Getting Things Done with Endgame 3.10

Cyber security.  It’s not always about hunting down the bad guys and gals.  Sometimes you just gotta get things done, but getting things done is hard.  There are many, many vendors in the EDR/EPP space that have a well-founded reputation for being hard to implement without services, and for being too time consuming to run. 

Our June release here at Endgame, version 3.10, brings a renewed focus on getting things done efficiently, accurately, and fast.

Adversarial Behavior Whitelisting

For the past couple of years, many EDR customers end up with buyer’s remorse.  They realize that once professional services have packed up and gone home, they can’t use it.  Much of this is because most vendors like to stick to that old black box secrecy approach. 

Much has been said about ATT&CK matrix coverage, for example, and what it means to have a strong alignment with ATT&CK.  Vendors want to focus on big numbers like 100% coverage of this, or 100% prevention of that.  They spend none of their marketing time telling you that a lot of adversarial behavior can be GOOD behavior, just like MS Powershell can be used for good and bad.  Trying to detect every possible adversary behavior is going to light up your alerts and notifications like Clark W. Griswold’s holiday lights, and have your team chasing their tails until they can’t take it anymore. 

I’m lucky enough to spend time working in our SOC, triaging alerts and looking for true and false positives.  What’s been most interesting is how much time I spend investigating suspicious activity that turns out to be totally fine and expected, and probably would not have taken more than a few moments attention if I worked at that organization myself.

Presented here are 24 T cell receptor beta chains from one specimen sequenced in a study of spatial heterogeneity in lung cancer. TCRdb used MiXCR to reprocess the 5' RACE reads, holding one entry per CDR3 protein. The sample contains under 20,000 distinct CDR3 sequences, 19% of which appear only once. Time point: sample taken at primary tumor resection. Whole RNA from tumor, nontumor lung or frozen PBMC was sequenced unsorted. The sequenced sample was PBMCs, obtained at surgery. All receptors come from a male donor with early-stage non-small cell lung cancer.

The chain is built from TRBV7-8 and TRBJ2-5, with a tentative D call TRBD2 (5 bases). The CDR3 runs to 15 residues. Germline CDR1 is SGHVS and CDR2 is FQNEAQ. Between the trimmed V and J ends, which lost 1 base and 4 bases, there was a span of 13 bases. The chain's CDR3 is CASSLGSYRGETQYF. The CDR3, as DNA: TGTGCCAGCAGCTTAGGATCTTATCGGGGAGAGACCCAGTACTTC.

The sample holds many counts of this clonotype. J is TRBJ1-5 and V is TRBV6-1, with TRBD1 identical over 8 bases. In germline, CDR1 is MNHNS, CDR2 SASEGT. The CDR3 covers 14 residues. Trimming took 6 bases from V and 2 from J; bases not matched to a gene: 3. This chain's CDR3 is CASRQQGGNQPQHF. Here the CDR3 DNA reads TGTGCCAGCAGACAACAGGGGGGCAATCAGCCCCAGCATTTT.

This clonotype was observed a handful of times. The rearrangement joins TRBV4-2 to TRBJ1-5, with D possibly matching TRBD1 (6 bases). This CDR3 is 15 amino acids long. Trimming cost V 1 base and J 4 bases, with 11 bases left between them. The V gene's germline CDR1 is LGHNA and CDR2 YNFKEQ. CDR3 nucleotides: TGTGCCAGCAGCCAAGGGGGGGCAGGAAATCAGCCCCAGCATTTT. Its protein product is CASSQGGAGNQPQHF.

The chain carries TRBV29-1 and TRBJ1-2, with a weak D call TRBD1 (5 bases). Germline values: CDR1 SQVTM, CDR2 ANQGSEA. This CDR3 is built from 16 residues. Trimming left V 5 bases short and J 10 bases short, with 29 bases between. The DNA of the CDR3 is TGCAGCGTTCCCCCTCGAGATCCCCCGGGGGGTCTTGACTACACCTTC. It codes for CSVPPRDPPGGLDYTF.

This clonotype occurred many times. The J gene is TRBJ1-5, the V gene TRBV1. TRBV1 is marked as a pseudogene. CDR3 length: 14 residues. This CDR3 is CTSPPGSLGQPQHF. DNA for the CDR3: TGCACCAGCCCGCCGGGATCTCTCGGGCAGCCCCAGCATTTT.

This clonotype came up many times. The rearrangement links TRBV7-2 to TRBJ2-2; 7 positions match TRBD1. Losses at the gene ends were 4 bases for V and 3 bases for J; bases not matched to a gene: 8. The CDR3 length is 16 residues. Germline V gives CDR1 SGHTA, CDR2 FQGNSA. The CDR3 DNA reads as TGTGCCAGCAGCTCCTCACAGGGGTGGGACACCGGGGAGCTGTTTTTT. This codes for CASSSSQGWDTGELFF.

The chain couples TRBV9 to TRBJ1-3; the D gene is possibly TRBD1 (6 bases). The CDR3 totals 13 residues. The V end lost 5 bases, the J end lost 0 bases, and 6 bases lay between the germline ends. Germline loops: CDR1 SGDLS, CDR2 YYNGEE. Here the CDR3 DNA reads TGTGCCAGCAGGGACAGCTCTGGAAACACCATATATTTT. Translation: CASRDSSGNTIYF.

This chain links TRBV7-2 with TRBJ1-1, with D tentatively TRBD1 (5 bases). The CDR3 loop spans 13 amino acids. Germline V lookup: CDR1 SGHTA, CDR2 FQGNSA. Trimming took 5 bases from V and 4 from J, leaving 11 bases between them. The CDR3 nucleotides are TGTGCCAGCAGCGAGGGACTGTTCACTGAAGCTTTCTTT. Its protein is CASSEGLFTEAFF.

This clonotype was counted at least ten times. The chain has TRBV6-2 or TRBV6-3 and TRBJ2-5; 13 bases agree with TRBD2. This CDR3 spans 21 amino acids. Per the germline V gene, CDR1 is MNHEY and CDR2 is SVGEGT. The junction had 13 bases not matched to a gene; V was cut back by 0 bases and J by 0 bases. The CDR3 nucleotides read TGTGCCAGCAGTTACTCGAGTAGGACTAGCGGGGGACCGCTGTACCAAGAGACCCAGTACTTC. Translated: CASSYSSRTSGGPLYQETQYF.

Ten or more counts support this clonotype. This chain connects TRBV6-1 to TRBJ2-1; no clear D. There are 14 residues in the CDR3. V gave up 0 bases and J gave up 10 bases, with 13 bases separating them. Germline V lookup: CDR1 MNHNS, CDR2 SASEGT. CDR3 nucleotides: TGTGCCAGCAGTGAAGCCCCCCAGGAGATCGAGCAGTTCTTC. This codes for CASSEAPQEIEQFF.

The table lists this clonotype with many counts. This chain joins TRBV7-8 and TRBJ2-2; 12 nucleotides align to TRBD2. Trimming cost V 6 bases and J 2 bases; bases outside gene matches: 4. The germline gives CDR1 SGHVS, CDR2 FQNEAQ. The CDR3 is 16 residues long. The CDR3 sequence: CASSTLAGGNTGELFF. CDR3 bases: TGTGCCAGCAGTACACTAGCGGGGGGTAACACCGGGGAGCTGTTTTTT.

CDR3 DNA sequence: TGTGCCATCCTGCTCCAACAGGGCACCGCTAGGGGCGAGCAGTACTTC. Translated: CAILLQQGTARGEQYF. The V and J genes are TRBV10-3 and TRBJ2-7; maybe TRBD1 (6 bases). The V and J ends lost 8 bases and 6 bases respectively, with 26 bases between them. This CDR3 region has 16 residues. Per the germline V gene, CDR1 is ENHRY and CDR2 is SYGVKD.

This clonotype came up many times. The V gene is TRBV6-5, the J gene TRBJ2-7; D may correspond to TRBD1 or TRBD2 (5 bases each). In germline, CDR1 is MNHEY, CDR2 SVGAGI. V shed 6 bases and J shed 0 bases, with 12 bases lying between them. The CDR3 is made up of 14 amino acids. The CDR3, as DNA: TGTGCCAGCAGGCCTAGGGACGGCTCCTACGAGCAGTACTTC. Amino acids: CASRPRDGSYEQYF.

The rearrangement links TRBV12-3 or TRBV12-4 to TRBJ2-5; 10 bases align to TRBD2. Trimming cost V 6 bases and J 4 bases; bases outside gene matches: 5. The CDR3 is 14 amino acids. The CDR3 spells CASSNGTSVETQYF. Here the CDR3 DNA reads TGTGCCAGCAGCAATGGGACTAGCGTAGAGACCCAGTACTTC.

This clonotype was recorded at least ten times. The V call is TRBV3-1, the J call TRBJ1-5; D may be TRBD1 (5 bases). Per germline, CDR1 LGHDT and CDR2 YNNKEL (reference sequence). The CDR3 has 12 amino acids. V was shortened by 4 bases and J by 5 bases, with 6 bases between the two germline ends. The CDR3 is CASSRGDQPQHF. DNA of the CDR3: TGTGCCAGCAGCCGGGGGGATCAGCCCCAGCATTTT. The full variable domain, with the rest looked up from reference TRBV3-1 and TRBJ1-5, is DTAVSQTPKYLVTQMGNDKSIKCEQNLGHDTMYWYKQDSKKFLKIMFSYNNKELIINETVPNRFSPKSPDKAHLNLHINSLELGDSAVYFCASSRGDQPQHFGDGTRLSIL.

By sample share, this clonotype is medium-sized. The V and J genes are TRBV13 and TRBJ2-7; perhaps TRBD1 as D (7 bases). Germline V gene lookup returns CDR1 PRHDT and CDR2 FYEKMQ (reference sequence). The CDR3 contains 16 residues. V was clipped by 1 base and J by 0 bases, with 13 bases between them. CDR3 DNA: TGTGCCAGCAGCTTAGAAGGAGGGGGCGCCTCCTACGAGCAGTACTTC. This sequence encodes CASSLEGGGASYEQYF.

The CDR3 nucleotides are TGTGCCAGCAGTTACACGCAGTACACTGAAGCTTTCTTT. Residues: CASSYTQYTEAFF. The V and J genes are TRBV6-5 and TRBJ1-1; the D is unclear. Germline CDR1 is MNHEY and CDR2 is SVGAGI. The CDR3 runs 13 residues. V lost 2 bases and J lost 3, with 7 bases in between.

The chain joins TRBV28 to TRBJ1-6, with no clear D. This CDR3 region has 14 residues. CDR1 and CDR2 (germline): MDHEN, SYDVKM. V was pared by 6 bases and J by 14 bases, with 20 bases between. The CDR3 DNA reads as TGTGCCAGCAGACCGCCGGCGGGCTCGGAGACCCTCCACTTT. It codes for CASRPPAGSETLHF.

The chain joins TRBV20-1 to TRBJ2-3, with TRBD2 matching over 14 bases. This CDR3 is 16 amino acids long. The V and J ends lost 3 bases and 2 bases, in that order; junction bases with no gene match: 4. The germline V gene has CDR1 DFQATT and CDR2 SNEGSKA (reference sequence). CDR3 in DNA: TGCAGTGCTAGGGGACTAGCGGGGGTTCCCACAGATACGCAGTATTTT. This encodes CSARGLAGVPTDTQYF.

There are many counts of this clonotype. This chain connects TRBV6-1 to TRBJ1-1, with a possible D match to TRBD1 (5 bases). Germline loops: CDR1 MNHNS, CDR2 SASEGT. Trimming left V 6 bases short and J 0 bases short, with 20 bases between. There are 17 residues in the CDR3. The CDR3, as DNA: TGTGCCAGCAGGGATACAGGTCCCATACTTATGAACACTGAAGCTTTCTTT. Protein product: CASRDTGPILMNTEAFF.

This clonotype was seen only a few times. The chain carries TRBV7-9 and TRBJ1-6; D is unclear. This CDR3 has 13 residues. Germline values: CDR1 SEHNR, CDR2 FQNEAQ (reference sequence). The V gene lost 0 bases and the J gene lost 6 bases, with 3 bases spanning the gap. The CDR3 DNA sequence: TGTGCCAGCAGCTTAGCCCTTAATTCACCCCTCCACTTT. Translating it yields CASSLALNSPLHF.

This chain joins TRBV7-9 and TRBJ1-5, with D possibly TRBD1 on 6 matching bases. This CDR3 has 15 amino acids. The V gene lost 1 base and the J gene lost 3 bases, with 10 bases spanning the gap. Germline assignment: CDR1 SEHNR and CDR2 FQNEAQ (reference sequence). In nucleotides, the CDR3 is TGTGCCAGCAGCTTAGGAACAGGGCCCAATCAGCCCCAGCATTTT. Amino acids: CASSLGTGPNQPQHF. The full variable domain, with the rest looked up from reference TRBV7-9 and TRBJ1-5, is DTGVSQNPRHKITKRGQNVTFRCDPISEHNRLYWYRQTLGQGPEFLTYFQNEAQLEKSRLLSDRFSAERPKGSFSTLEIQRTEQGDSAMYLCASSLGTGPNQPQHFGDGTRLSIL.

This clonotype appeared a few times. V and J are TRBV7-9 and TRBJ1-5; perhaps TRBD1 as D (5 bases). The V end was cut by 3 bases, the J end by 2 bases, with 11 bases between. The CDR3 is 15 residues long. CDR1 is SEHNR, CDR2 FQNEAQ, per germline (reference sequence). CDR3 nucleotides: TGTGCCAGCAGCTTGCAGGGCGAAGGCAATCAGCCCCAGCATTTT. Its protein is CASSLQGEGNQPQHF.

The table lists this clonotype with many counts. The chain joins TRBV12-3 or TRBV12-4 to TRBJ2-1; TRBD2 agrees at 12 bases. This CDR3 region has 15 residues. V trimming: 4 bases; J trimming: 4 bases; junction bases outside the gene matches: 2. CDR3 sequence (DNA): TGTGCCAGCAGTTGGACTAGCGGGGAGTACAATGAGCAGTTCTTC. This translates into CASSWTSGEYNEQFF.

For example, a configuration management tool like IBM’s Tivoli Application Dependency Discovery Manager – what a name – can look VERY suspicious when it uses remote WMI calls to run asset discovery tasks. If that was my environment, I would use my local knowledge to say, “yup, this is expected.” Without that knowledge, it looks a lot like lateral movement – see ATT&CK ID T1028 – and running processes from unusual paths looks like defense evasion. 

What’s great about Endgame’s new whitelisting capability is that I can stop those alerts from coming up by using a very specific whitelist for that specific adversarial tactic. So, if Endgame detects this behavior originating from a specific IP address, under a specific user account, for a specific process path, we can safely suppress the alerts from firing and leave the security team to investigate other issues.   

Every single organization’s environment is different, and every security tool is going to need tuning and configuring.  Anyone that tells you that everything works out-of-the-box is probably selling something useless.  The difference is in the user experience, and this is how Endgame continues to bring more advanced capabilities to security teams of all sizes. 

See for yourself, visit endgame.com/demo